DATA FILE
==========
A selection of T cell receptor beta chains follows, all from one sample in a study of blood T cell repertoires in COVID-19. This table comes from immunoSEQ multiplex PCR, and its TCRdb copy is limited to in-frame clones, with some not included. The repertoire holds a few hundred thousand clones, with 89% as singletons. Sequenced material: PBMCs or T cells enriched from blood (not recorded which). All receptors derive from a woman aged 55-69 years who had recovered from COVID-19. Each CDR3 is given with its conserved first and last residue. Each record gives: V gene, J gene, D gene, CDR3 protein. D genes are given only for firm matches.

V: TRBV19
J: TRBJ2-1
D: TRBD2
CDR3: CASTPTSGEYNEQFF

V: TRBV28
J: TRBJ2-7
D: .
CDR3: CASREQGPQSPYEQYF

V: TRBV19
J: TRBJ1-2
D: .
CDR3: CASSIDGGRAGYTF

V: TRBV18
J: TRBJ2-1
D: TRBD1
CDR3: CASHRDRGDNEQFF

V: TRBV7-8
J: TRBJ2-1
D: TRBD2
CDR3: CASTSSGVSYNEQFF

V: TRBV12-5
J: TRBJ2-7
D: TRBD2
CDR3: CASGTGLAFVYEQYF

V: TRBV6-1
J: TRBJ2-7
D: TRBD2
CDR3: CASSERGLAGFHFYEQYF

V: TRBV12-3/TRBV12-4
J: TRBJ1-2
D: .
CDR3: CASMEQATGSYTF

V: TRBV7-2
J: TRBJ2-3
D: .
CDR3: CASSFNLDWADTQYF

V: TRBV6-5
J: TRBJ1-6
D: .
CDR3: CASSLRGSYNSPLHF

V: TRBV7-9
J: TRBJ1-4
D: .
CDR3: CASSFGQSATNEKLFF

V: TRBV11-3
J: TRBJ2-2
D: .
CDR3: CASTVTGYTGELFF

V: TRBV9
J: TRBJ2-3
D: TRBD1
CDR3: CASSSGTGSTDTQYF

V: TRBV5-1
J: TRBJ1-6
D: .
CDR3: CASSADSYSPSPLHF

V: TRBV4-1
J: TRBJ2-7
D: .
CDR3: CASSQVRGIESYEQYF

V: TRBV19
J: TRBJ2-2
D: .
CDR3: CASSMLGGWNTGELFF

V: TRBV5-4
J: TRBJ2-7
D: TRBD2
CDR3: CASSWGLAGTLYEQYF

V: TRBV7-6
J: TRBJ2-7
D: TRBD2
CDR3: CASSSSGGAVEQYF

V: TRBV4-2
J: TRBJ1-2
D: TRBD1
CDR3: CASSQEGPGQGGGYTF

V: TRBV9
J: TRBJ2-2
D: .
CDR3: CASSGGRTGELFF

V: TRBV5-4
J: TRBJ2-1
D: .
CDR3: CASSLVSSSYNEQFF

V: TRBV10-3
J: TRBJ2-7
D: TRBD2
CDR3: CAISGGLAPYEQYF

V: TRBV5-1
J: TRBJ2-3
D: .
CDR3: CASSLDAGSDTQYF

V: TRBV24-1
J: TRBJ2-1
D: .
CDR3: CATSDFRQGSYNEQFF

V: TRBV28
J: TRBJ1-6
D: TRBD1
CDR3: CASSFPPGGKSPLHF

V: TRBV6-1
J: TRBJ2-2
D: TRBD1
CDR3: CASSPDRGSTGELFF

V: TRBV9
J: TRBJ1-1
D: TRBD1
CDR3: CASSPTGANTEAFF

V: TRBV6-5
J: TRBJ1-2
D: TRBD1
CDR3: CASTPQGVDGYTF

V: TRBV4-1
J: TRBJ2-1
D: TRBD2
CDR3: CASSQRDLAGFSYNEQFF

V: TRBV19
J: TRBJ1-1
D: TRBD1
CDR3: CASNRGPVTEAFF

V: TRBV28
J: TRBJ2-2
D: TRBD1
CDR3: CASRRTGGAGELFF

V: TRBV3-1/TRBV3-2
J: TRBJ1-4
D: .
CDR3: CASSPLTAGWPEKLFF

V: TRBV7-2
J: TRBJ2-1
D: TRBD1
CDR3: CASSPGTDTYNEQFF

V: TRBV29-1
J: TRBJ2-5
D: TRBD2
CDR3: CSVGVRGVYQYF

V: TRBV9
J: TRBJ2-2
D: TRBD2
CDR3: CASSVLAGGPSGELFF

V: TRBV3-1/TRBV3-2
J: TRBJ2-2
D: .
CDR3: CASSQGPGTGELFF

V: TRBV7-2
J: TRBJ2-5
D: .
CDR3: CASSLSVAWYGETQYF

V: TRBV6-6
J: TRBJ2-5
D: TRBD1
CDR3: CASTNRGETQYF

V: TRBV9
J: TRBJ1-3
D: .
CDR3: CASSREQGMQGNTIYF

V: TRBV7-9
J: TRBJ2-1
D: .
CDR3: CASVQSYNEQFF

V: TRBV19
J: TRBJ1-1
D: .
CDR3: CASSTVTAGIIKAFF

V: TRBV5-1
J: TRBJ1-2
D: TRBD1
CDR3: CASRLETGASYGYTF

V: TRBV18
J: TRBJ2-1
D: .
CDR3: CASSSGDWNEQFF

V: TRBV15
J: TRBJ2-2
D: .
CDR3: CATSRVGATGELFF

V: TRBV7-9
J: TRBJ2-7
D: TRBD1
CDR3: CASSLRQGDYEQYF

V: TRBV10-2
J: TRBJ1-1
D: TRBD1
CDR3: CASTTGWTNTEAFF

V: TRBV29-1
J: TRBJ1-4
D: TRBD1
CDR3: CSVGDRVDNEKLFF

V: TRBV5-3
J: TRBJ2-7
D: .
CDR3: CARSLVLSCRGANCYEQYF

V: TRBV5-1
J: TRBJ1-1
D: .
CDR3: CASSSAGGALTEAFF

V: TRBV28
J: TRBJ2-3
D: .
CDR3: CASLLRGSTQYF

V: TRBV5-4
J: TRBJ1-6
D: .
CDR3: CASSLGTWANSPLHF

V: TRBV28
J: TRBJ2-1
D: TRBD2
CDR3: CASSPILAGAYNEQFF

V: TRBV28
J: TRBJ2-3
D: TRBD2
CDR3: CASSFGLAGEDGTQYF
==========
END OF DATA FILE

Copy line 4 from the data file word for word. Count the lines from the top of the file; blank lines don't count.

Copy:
D: TRBD2